This updated post (first published 7 years ago) is not about retirement or Asia. However, mobile devices like cell phone, smartphone, tablet, notebook, netbook, computer, digital camera, pda or mp3 player are used daily by people of all ages, in all walks of life, all over the world. Most of these devices have removable extra storage ‘flash’ memory – a fingertip size card (micro SD) inside the device, accessible through an external slot or small flap on the casing. In some phones, battery removal is necessary for access.
Memory storage prices continue to drop and there are many brands on the market from leading manufacturers like Kingston and SanDisk whose 64 GB micro SD now sells for under $50. China also supplies cheaper products which can be less reliable. There is always a risk of loss of valuable data and photographs, not always retrievable, whether the genuine or cheap copy card fails or the camera or other device itself is lost or even stolen!
Therefore, the best ‘solution’ is to MAKE REGULAR BACKUPS of your SD card contents to another drive or data storage service. Leading brand names like Western Digital, Seagate, Toshiba, Buffalo etc make small, portable external hard drives in 500 GB and higher capacities from around $50 or £35 in the UK. Note that today’s USB 3.0 drives can also be used in older computers and laptops with USB 2.0 ports. These external drives are ideal for any computer with the hard drive filling up. Changing the internal drive and reinstalling the operating system, software and data can be a nightmare. There’s also the security aspect; drives can be stored off the premises or anywhere.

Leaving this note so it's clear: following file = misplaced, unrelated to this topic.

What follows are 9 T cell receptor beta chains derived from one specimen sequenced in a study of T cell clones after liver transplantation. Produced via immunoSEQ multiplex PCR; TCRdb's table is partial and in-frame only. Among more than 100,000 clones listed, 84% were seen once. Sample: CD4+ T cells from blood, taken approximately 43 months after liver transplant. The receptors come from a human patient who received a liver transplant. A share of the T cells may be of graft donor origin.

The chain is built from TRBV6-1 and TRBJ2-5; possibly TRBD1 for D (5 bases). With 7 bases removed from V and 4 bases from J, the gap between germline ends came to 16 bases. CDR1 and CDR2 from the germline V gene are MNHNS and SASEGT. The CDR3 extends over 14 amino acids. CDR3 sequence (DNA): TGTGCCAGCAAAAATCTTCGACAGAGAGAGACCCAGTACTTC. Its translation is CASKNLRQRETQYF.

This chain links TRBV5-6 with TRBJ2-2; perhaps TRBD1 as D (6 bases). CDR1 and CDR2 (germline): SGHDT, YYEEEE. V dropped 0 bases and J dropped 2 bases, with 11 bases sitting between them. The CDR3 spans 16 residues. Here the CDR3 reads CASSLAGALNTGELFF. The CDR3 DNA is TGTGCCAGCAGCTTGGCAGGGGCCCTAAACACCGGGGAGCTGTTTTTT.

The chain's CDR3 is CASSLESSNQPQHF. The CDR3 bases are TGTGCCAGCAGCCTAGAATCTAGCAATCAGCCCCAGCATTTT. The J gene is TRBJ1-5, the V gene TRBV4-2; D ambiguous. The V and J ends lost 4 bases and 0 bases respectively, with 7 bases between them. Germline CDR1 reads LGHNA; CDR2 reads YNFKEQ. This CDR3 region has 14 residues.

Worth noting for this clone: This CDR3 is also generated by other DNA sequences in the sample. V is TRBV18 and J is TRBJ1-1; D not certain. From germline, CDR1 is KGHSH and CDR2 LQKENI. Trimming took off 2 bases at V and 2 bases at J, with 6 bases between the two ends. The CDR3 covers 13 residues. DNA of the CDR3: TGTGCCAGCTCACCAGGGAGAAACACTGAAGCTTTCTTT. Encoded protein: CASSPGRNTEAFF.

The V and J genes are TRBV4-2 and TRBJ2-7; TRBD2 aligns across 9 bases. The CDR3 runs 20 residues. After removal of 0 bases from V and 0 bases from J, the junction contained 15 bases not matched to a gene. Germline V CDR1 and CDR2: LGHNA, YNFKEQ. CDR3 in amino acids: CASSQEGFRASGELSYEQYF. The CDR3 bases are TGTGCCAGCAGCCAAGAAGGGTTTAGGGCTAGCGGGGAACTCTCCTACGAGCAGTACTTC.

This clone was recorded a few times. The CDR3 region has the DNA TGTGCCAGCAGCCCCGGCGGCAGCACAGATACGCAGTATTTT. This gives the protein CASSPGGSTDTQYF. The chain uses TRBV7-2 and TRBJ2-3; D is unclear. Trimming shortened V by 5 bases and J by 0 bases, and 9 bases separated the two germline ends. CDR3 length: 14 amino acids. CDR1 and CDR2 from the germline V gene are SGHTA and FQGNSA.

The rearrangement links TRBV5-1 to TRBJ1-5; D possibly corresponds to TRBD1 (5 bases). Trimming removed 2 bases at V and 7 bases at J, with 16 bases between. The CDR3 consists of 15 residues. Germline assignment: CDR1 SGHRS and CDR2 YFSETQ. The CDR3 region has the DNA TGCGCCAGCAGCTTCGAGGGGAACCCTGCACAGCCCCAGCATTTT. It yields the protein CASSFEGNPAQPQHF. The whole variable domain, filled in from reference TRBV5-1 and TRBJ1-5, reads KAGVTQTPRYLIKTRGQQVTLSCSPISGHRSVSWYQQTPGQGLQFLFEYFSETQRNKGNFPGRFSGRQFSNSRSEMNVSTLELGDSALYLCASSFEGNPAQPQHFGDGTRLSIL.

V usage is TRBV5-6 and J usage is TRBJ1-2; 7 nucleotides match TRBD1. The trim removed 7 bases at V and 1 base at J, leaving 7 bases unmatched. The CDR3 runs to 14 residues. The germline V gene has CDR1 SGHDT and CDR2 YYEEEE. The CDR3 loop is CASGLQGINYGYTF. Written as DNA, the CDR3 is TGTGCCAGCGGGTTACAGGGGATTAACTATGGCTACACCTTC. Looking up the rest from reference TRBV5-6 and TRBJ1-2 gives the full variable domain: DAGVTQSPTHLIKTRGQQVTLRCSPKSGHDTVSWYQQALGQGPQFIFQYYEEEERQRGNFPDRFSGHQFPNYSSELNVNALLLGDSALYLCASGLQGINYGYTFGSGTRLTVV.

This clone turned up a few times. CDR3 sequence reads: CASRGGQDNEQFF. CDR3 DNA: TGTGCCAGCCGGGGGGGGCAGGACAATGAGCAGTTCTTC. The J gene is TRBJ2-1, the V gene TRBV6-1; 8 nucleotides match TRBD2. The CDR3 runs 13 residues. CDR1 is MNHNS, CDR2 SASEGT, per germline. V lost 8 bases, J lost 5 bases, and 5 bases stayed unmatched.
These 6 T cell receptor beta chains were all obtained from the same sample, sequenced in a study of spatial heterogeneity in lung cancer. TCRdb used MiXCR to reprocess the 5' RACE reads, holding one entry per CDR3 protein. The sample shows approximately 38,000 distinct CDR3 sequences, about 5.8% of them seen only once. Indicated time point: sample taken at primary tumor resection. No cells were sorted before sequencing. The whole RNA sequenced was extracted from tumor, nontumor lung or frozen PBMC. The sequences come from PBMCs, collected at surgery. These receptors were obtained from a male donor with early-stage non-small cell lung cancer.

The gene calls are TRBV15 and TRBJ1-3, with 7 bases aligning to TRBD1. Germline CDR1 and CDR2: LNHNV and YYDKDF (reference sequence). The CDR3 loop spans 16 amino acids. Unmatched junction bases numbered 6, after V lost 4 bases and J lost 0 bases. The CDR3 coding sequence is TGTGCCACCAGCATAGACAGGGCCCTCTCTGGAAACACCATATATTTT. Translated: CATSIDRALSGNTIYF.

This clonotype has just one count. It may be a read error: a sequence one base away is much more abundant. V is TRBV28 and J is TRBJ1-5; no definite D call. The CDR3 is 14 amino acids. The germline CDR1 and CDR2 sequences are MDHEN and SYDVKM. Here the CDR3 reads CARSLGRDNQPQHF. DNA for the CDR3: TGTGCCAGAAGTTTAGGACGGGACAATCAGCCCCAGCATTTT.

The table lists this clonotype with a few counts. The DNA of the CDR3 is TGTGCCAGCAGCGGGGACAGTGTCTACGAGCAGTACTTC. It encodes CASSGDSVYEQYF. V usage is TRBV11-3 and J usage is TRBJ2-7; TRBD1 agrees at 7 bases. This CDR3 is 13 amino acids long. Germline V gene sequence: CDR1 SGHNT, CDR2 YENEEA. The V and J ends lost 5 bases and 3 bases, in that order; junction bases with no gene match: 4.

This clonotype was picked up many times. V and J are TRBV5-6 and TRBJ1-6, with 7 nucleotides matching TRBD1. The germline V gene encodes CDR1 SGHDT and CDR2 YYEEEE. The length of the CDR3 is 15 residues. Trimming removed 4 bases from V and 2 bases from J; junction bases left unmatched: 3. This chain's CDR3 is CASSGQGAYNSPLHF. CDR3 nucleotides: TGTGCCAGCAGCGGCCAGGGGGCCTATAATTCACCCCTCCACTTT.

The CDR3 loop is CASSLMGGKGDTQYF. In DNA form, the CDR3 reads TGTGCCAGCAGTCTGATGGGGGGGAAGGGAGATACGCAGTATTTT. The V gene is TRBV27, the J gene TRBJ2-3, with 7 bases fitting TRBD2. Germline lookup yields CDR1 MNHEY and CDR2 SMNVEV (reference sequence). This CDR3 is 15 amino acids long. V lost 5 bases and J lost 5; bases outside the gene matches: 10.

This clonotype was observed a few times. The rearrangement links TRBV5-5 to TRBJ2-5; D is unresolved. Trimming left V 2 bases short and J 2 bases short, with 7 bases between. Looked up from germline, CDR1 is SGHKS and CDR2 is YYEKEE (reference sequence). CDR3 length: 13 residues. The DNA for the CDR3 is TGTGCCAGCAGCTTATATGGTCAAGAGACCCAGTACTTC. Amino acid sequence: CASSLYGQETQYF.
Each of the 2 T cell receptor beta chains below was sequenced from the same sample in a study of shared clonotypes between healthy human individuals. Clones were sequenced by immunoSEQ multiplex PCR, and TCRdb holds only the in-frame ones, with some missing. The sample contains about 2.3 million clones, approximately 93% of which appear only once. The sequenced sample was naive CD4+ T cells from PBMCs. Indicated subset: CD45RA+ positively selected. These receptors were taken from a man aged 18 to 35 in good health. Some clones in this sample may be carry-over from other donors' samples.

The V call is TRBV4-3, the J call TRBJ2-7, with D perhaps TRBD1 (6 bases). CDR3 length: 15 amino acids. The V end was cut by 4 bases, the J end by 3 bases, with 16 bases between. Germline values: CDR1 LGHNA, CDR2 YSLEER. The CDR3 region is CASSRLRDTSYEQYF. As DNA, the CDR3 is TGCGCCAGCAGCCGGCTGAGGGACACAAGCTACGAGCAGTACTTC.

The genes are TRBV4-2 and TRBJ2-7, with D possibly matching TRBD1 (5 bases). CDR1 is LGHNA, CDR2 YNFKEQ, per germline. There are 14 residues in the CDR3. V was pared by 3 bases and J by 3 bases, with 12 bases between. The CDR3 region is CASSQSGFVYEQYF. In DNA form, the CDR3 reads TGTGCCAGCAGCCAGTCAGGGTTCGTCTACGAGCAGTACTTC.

But back to the post topic of SD card problems that may have already begun. Most users are not concerned with their removable extra memory as it functions as part of the system, without needing any special setting; they may not even be aware of the card or its features. But problems can arise when the card is nearly full and files need deleting, transferring to other storage, or replacing the current SD card with a higher capacity one.
More importantly, in many cases the SD card just quits or locks up for no apparent reason. It’s now already too late for backup. Perhaps read the paragraph above again? Prevention is better than cure.